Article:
A 300 year old 500-page manuscript by Nostradamus was stolen from a library in Rome, back in 2007. It was rediscovered last year when it was put up for sale by a German auction house. Over the years, the book floated around to various flea markets in Paris and then the German city of Karlsruhe before an art dealer tried to sell it through an auction house in Pforzheim, Baden-Württemberg, at a starting price of €12,000.
How did the library get a hold of the book? It was primarily due to Italy’s cultural heritage protection team, that was established in 1969 and has retrieved more than 3 million stolen artefacts. A special team came across the book on the auction house’s website and identified it as originating from the library in Rome via a stamp dated 1991 on one of the pages. Rome’s public prosecutor contacted his counterpart in Pforzheim, who began an investigation. German experts established the book was an original work of Nostradamus, who was famous for his cryptic prediction of world events, and was the one trafficked from Rome.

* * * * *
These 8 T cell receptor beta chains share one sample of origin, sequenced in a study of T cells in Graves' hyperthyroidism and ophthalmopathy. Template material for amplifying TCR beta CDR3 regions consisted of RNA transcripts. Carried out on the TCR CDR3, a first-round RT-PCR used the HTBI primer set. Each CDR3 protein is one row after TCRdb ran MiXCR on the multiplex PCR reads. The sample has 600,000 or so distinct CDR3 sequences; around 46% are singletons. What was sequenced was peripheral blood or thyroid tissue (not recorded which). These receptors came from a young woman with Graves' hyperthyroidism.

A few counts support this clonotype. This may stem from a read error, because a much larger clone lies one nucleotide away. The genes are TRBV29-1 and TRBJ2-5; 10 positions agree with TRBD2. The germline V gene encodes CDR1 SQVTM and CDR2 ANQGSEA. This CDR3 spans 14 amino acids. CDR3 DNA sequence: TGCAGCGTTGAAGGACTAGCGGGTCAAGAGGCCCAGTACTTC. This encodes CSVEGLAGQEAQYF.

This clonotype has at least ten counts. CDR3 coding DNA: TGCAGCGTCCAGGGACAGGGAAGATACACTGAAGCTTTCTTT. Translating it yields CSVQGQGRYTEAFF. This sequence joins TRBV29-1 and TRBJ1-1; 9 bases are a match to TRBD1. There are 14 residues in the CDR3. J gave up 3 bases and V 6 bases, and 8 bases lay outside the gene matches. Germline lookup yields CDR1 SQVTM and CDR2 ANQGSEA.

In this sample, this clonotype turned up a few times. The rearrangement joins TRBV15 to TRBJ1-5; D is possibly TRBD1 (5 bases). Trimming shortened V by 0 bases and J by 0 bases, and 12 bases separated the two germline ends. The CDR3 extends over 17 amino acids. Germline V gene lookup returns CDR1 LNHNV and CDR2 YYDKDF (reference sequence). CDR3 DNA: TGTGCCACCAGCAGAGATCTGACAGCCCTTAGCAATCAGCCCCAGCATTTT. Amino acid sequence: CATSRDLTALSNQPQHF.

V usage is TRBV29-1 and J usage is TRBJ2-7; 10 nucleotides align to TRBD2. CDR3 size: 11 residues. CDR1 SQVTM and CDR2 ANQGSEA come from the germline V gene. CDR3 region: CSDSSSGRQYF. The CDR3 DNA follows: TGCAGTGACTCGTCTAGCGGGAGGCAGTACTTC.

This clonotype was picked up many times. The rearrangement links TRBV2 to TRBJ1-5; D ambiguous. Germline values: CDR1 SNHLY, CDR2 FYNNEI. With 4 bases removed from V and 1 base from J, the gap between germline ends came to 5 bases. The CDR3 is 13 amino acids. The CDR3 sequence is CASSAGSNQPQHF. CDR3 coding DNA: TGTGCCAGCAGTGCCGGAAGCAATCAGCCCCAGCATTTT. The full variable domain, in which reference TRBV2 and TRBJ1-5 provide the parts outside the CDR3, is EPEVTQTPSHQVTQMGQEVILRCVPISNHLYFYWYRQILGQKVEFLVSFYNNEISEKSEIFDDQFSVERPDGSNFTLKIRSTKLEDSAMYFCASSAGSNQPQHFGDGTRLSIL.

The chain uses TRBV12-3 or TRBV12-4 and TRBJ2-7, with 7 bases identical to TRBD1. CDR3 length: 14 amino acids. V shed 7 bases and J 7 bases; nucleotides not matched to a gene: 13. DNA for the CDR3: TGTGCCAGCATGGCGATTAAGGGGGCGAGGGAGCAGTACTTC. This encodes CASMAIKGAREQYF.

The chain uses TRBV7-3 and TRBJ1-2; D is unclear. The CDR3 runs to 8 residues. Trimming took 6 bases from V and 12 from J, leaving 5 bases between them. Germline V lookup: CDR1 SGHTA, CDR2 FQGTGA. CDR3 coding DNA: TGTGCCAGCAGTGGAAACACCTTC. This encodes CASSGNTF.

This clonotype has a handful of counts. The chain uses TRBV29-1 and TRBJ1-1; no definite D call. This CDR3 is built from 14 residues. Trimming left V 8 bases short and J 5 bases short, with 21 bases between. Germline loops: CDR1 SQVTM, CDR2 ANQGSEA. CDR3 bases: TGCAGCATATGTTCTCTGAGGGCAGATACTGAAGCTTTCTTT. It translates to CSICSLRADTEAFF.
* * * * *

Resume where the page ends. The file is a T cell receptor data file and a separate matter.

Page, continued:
Michael Kozlowski has been writing about audiobooks and e-readers for the past twelve years. His articles have been picked up by major and local news sources and websites such as the CBC, CNET, Engadget, Huffington Post and the New York Times. He Lives in Vancouver, British Columbia, Canada.